I injured my shoulder in a fall in Wye Cave, which really shouldn’t be explored by three people with only one flashlight. Later that night we sat around the fire, hemmed in all around and above by dense forest. When I ponder the definition of friendship, I still consider that evening and the torrential flow of conversation that took place, less a creek and more a floodplain. Adult concepts such as “having things in common” we were not so concerned about, partially formed post-adolescents that we still precariously were. The one discussion around the circle that I still precisely recall, and will never forget, centered on the question of which species, in all the wide animal kingdom, that one would choose to be eaten by. My shoulder hurt terribly. It was one of the worst nights of sleep I’ve ever had.
Another state park in eastern Iowa is a place called Palisades, near my hometown, along the Cedar River. It seems smaller but isn’t--840 acres to Maquoketa’s 323. It began as a summer getaway in the 1890s with an inn and private cottages. Poet Carl Sandburg was a yearly visitor for some time. It became a park in 1922, and during the Great Depression a camp of the Civilian Conservation Corps was established there. As many as 200 workers lived at the park from 1934 until 1941 and built roads, trails, and a lodge.
I remember a night there one autumn in high school, with friends from the summer camp where I worked. It was that surreal experience of seeing a group of people associated with one specific place and time in another context and discovering that the connection between you, though deep, extends in only one dimension. It’s deep, but not long or wide.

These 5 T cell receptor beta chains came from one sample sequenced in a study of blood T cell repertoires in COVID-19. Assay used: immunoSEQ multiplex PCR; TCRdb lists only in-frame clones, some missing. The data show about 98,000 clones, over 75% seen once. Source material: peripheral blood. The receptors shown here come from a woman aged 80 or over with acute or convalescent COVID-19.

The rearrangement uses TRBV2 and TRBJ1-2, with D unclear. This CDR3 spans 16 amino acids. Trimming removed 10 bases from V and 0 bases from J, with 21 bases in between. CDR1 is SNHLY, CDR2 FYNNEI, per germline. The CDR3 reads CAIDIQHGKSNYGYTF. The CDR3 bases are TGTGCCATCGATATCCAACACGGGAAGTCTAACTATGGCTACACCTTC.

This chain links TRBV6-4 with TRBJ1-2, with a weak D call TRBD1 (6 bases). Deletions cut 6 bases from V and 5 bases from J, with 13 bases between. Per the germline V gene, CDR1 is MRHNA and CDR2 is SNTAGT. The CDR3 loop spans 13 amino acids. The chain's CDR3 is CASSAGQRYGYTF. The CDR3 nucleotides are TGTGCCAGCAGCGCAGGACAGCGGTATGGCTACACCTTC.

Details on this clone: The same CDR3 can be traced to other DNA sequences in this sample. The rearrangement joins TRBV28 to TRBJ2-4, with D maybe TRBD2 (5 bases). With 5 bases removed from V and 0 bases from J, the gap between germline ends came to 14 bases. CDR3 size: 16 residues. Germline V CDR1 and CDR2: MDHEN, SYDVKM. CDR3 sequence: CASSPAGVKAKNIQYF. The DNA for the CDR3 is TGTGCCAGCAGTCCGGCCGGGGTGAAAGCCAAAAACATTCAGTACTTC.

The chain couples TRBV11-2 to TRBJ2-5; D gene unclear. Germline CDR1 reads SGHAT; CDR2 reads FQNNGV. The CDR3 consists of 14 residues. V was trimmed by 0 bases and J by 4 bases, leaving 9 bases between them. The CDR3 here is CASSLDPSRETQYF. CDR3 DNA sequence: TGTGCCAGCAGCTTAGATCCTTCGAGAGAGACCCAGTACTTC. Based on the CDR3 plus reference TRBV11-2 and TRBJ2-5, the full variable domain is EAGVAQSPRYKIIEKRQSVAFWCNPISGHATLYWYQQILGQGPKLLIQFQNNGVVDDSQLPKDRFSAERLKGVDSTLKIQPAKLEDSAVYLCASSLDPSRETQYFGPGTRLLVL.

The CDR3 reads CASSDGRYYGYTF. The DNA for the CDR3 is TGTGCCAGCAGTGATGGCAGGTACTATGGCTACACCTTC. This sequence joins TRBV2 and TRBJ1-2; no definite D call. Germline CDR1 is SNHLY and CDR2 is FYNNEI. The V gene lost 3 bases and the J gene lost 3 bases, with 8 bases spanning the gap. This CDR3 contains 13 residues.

A ways south, not at all convenient to Cedar Rapids, Iowa City, or any other population centers, there is a town called Fairfield. Growing up, I heard of Fairfield as the location of a phony school that purported to teach people to levitate. This is not an entirely charitable way to describe the Maharishi University of Management, an accredited institution founded in 1974 by Maharishi Mahesh Yogi (yes, the one the Beatles hung out with). The Maharishi developed the technique of Transcendental Meditation, which boasts celebrity adherents as diverse as Russell Simmons, Jerry Seinfeld, and David Lynch.
And all these people come to Fairfield, Iowa for events promoting meditational practice. It isn’t immediately clear why Maharishi University is there, beyond the fact that in 1974 there was a bankrupt college in Fairfield whose campus was evidently available for purchase on the cheap.
Let me paint you a picture. You drive out of Iowa City into cornfields. Highway 1 dips to meet the English River, a tributary of the nearby Iowa River. There are some fetching hills and forested areas. You pass through Kalona, home of the state’s largest Amish community and a great deal of quilt-making. More cornfields. The town of Washington fails to make much of an impression. There is another town in there someplace. You will recall charming main-street downtowns, but not much else. You pass the Skunk River, which is more picturesque than its name would suggest. Cornfields. Perhaps you are listening to a podcast, in your vehicle. As the sunset melts toward the far horizon that meets the corn, your mind begins to wander.
And then, on your left, there are two immense golden domes. You have arrived in Fairfield. A few blocks further and there is an organic food market. Sleepy, shady avenues lined with bungalows. Around the stately, classic town square in the gathering dusk there are people about, and within view are a selection of vegetarian Thai and Indian restaurants. It is still a small Iowa farm town. But new-age culture has settled in, and now the two coexist.